I have not been excited about a new mic preamp in a long time, especially a solid-state one. You know what I mean? Doesn't it feel like in the last 10 years or so, we witnessed an explosion in the mic preamp category, and now again in the 500-series format, and some of these new products sound great and maybe some of them don't; but c'mon, what the world needs now is another mic preamp, right? So, when Bill Cheney at Spectra Sonics started telling me over the phone about the prototypes for his new mic preamp based on a rare one-off console, I said, "Wow Bill, great! Can't wait to hear them." Bill is a really nice guy, and I like him, so what else was I going to say? "Ah Bill, you're crazy. There are already too many mic preamps out there. Quit while you're ahead." So when he shipped a pair over, you can only guess how excited I was to install them in the studio. But, the first thing I always do when I get new gear is open it up and see how it's built. Once I opened one up, I started to get quite curious. The build is super solid - beefy circuit boards with fat, wide traces and Sowter transformers. The EQ is a passive inductor circuit with three substantial inductors poking out of the board. Hmm, this has a bit more component mojo than your average mic preamp. So I wired the pair into the patchbay.

The first time I used them, it was on kick and snare on a drummer I'd recorded many times with the same damn, "these mics always sound fine, so why change now" mics I always use on him. But there was a big difference. It sounded way better! Huge, but open and clean - kind of what you'd expect from an API, but bigger and more open somehow. It didn't really need any EQ, but in the spirit of evaluating the M-502 completely, I gave the EQ portion a spin anyway, and damned if small amounts of EQ didn't take things to an even better place. For that matter, even large amounts of boost sounded great, with no distortion or weird phase anomalies. But in the end, EQ just wasn't needed as the preamps sounded so good. On the subject of EQ, it's a bit quirky as there is no zero position; the level knobs click at +2 or -2 dB. But each band has its own bypass, and once you get used to working this way, it makes a lot of sense. Why would you want the EQ in the circuit anyway if it's set to 0 dB? I should also mention that the preamps have a crapload of gain! There is an output knob and two pads at 10 and 20 dB. Without one of the pads engaged, you'd have a hard time getting the output knob past 1 or 2, the signal is so hot. I went on to use the preamps on this same project quite a bit for acoustic and electric guitars as well as percussion, and in every instance, they sounded great. Every time I used the M-502, it was a keeper track. Man, I want a console made from these! Wait a minute, that's where these things came from actually...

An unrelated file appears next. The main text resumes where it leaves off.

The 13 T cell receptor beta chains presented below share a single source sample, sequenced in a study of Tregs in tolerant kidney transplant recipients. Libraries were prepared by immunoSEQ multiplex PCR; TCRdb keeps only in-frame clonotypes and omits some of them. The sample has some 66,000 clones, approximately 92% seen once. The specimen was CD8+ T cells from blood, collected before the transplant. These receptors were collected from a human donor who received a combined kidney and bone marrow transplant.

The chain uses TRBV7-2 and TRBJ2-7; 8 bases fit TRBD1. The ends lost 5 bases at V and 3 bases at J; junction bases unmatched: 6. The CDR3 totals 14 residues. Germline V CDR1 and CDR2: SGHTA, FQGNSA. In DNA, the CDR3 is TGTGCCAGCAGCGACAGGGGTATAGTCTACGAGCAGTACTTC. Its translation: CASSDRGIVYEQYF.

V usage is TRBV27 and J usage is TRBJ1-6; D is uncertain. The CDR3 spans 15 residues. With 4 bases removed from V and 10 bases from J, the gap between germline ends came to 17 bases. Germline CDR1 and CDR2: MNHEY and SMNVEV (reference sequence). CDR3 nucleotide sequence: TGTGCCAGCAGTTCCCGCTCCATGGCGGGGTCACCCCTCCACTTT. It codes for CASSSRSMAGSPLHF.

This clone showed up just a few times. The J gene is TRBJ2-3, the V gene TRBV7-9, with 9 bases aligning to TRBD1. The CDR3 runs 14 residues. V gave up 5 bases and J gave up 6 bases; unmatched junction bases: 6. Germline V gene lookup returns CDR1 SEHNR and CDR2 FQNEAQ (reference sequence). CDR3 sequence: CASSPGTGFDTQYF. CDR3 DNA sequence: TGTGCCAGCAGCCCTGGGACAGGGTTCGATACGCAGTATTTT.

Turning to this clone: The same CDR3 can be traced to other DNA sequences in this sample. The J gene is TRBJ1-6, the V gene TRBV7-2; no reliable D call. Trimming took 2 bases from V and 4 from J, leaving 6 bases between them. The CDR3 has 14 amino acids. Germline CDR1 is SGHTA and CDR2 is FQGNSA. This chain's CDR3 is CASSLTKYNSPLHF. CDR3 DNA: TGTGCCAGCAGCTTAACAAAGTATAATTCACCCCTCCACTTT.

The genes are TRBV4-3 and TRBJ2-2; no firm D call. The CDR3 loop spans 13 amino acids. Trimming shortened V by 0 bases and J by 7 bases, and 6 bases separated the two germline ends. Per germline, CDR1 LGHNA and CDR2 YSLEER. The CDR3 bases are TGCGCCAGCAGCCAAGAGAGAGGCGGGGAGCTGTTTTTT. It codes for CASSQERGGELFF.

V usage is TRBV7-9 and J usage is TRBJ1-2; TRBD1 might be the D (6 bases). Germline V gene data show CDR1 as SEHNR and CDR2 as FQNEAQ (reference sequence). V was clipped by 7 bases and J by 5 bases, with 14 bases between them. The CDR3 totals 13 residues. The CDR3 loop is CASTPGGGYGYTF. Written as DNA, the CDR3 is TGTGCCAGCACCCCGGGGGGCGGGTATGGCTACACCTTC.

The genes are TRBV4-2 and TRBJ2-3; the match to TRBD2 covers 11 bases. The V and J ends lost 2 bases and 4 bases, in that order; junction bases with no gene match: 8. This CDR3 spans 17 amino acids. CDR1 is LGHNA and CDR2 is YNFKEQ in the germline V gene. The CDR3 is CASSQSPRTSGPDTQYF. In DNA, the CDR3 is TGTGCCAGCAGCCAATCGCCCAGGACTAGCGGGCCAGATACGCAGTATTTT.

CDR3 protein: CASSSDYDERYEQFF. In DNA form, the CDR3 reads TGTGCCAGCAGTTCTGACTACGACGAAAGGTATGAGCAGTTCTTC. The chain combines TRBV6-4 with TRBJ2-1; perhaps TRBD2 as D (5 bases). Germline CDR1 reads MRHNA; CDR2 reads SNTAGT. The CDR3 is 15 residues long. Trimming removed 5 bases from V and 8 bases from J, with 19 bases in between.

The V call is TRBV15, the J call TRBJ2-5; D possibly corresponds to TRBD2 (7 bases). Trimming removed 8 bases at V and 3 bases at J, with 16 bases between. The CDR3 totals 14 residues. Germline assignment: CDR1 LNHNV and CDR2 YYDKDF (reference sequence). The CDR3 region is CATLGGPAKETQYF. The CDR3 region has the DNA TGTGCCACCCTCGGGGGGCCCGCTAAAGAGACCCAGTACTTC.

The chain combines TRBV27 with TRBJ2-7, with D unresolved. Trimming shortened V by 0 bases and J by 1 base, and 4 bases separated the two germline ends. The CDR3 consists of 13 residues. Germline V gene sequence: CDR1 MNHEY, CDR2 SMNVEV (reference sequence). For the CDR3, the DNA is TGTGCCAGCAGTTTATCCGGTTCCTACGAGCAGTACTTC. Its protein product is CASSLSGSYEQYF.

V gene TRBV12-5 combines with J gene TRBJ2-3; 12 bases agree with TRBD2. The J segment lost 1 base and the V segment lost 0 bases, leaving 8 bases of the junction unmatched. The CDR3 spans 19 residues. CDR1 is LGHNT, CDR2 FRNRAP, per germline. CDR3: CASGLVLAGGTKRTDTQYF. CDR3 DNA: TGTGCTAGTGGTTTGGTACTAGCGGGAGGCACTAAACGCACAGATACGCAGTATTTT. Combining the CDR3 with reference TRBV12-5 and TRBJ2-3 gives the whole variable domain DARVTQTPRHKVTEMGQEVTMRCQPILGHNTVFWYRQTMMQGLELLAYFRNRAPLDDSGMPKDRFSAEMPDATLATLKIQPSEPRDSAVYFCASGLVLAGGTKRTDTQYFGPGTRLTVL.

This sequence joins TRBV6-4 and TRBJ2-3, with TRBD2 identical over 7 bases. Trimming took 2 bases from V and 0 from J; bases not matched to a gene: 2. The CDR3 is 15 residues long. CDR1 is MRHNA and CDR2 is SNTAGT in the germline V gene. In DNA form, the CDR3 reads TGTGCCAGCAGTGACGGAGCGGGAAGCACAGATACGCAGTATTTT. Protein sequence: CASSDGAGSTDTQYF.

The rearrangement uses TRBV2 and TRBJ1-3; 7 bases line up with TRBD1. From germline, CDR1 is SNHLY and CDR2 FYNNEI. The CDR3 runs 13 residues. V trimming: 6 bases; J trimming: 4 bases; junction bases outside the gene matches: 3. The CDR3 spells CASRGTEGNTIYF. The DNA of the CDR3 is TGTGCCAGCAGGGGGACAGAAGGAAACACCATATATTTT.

The M-502 is based on the 502 EQ (1969) and 101 mic preamp (1964) originally designed in the mid to late 1960s. Spectra Sonics, was based in Ogden, Utah and was founded and run by William G. Dilley, Chief of Electronic Engineering for ballistic missile systems, U.S. Air Force, in his previous day job. Spectra Sonics initially offered preamps, summing modules, and equalizer modules, along with power supplies and card frames. Manufacturers such as Auditronics, based in Memphis, TN, built consoles around these products such as the Stax and Ardent consoles. In 1970, Chris Stone and Tom Hidley contracted Spectra Sonics to build a three-piece custom console for Record Plant New York, Studio A. The console was one of the first to use the new 502 EQ design, which featured three selectable bands of EQ as well as boost and cut. After that, the 502 EQ became the standard in the next 30 or 40 consoles that Spectra Sonics built. The 101 mic preamp was first designed in 1965, and the circuit has remained unchanged since then. Roy Cicala, who would later take over the helm at Record Plant, used this console to record quite a few records by artists like John Lennon, Bruce Springsteen, and Aerosmith. It was at Roy's continued urging that Bill Cheney began to look at the 502 reissue.

I started telling visiting engineers about the M-502 when they came into The Hangar, and every one of them would make a point of telling me after their session how impressed they were with it. I have one very discerning engineer who loves the M-502 but had become accustomed to using our Skibbe Flickinger preamps for make-up gain with our Roll Music Systems RMS216 summing mixer (Tape Op #45) that he uses on subgroup outputs when mixing. During his last session, the Flickingers were out on a remote gig, and he was a bit panicked. I suggested he try the M-502s instead. "How'd they sound?" I asked him later. "Amazing. Just as good as the Flickingers - and maybe even a little better in the bottom end." With the 1RU-height RMS216 and the 1RU pair of M-502s, you've got a pretty formidable analog mixing station in two rackspaces, with a nice 2-bus EQ to boot. Hmmm, that has me thinking, maybe I can build a full console based around M-502s. Seriously though, even if you already own a bunch of great sounding solid-state preamps, you should really check out the M-502. It's in a class all its own. ($2495 direct; www.spectra-sonics.com)

-JB, www.thehangarstudios.net 

Tape Op is a bi-monthly magazine devoted to the art of record making.

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